As a teacher who grew up as part of two families I have always had a passion for understanding how to best help children cope with separation and divorce. As much as we all hope it wont happen to us, divorce is a constant in our society and there are many, many children and their parents doing their best to cope and move forward in a positive way when a marriage goes wrong. I recently asked fellow early childhood blogger, Angelique Felix, to share a little of her story of coping with separation and her strategies for minimising the impact on her then 3 year old daughter, Chanel…
“Love means being together. Unconditional love means letting go.”
My child lives in two houses.
She has two birthday parties.
There are two special friends in her life: the new companions of her mom & dad.
She is used to the number 2.
The number of separation…
My ex husband C and I were separated almost 2 years ago.
He is Italian, I am Dutch. Our daughter Chanel was born in Italy 6 years ago.
The differences between us and my personal change, after surviving breast cancer, created too much distance to bridge. We separated.
It has been a challenging time since that moment.
The first year was all about surviving. Asking myself:
What can I do to help my child feel good?
Where do we belong now?
How will I be financially able to maintain the two of us?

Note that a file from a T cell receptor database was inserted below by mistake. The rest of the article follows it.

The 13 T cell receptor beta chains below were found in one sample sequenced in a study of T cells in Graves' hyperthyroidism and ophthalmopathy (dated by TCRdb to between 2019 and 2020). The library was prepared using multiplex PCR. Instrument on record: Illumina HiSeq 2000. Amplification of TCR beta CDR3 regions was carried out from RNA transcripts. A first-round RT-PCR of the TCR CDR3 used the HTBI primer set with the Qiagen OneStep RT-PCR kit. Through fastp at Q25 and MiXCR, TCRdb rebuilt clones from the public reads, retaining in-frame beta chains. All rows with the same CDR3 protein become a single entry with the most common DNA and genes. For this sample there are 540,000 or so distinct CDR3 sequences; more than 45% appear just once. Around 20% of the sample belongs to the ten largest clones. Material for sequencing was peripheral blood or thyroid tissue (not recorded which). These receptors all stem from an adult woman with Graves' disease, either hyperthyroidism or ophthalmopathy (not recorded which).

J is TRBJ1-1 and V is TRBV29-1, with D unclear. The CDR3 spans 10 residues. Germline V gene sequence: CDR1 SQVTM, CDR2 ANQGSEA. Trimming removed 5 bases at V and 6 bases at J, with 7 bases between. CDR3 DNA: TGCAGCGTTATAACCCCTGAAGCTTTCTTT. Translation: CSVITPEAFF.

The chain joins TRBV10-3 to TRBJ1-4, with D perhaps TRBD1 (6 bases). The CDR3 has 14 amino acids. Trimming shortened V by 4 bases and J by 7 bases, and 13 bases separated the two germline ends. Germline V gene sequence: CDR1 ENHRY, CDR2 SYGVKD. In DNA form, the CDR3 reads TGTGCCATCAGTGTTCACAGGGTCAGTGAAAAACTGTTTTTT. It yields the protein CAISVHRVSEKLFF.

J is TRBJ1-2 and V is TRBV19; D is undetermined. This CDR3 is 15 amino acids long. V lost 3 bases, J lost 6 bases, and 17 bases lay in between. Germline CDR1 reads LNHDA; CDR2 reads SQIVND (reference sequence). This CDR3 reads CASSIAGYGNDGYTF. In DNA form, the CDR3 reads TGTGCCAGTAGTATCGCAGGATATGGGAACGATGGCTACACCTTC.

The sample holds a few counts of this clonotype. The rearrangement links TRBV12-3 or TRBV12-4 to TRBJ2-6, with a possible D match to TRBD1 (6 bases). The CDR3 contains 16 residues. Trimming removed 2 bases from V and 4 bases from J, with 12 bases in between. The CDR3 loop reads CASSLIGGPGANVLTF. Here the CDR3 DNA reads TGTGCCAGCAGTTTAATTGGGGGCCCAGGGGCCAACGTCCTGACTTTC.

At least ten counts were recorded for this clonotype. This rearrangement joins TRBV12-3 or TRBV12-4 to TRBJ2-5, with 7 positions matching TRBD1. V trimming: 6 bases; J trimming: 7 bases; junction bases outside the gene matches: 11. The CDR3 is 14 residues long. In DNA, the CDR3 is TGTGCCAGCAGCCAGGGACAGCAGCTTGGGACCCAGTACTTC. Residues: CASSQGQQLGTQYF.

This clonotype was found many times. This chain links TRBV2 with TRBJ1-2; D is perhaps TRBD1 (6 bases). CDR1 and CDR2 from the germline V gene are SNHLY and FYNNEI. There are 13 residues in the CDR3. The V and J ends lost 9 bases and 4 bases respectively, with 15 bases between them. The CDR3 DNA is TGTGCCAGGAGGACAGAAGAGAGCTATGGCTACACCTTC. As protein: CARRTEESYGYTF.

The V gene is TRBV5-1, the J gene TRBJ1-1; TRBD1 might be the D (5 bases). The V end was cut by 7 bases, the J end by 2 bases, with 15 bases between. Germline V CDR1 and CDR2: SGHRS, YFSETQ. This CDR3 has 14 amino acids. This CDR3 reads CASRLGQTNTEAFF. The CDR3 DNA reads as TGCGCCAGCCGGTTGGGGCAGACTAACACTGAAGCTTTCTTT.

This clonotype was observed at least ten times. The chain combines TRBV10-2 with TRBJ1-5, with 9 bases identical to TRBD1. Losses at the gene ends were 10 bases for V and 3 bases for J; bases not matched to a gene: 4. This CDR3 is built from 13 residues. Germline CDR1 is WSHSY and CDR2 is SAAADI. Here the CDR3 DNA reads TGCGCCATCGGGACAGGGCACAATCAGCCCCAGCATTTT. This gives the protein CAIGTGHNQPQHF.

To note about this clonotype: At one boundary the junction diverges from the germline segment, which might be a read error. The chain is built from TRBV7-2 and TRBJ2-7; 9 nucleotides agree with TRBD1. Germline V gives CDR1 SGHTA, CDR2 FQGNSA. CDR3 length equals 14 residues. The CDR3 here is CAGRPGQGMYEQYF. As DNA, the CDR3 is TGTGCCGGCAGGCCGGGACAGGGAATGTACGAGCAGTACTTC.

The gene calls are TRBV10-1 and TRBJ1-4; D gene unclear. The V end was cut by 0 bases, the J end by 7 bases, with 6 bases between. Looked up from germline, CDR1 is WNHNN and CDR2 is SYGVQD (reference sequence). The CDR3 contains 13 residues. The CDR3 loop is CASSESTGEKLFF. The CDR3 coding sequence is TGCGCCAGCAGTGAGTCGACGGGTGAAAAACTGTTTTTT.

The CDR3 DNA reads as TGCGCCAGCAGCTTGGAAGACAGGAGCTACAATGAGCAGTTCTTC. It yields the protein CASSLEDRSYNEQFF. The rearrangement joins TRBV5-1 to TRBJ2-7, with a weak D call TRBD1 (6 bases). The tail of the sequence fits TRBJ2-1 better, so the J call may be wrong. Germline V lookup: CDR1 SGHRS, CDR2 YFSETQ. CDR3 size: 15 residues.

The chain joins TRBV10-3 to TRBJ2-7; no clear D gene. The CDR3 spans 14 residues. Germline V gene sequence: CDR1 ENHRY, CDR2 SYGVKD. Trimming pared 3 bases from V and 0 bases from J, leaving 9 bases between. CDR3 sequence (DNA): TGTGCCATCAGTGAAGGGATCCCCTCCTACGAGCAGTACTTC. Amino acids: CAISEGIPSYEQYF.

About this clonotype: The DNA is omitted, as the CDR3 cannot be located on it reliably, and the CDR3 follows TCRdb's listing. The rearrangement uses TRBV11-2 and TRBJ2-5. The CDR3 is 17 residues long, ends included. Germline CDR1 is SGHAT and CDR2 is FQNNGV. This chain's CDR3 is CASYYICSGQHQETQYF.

And a tricky one: How will I deal with the absence of my daughter? I cried thinking of all the moments that I would miss because she is with him, and his new partner. I was sad, angry and blaming my ex-husband. I felt a victim of love.
Time passed by. Only by living one day at a time did I manage to get on my feet again.
The believing in me, in who I am, gives me the strength to share with you that what balanced me:
- I was not only surviving but also taking time for me, to heal. Without “me time” I wouldn’t have been able to transmit serenity to my child.
- C and I were able to not speak bad about each other in front of Chanel.
- I reminded myself again and again that a child doesn’t belong to its mother or to its father. Actually no person belongs to another person.We are all independent beings, no matter our age, sex, religion, culture, mental or physical condition. WE ARE FREE! By giving freedom to Chanel, she has the possibility to make her own choices. When she wants to see her dad, she has all right to do so. She is not judged for whatever she is expressing.
- It’s my conscious choice to stay and raise my child in Italy. It comes from my heart, so I know I can’t go wrong. I trust that I will always have enough financial possibilities for living.
- I observed Chanel a lot while she was playing. So I was assured I could and can step in to help her deal with her emotions. I wrote about it in this post, “The Deep Meaning of a Child’s Play.”
- Chanel loves her dad, as much as she loves me.
Even if the number 2 is very much present in Chanel’s life.
Sometimes there is a big ONE. When Chanel graduated there was one couple of parents coming together. Crying of pride! Because….
“We are no longer husband and wife, but for always Mother and Father of Chanel, our daughter.”
Thank you for sharing your truth, Angelique.